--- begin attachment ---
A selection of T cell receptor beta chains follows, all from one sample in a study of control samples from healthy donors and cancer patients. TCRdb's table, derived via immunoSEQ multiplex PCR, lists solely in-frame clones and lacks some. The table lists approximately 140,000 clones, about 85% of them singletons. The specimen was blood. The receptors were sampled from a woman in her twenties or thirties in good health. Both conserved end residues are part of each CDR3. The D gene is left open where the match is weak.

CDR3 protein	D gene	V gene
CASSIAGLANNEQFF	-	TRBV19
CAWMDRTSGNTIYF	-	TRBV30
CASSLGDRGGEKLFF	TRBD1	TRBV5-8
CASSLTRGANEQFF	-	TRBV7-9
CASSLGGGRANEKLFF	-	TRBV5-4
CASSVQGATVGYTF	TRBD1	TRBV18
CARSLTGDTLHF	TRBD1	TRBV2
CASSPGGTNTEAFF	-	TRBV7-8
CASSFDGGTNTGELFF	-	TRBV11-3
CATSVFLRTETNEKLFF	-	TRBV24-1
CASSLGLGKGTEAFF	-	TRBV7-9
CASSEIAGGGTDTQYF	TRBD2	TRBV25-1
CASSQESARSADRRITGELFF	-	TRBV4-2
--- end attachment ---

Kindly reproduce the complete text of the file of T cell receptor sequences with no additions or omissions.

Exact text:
A selection of T cell receptor beta chains follows, all from one sample in a study of control samples from healthy donors and cancer patients. TCRdb's table, derived via immunoSEQ multiplex PCR, lists solely in-frame clones and lacks some. The table lists approximately 140,000 clones, about 85% of them singletons. The specimen was blood. The receptors were sampled from a woman in her twenties or thirties in good health. Both conserved end residues are part of each CDR3. The D gene is left open where the match is weak.

CDR3 protein	D gene	V gene
CASSIAGLANNEQFF	-	TRBV19
CAWMDRTSGNTIYF	-	TRBV30
CASSLGDRGGEKLFF	TRBD1	TRBV5-8
CASSLTRGANEQFF	-	TRBV7-9
CASSLGGGRANEKLFF	-	TRBV5-4
CASSVQGATVGYTF	TRBD1	TRBV18
CARSLTGDTLHF	TRBD1	TRBV2
CASSPGGTNTEAFF	-	TRBV7-8
CASSFDGGTNTGELFF	-	TRBV11-3
CATSVFLRTETNEKLFF	-	TRBV24-1
CASSLGLGKGTEAFF	-	TRBV7-9
CASSEIAGGGTDTQYF	TRBD2	TRBV25-1
CASSQESARSADRRITGELFF	-	TRBV4-2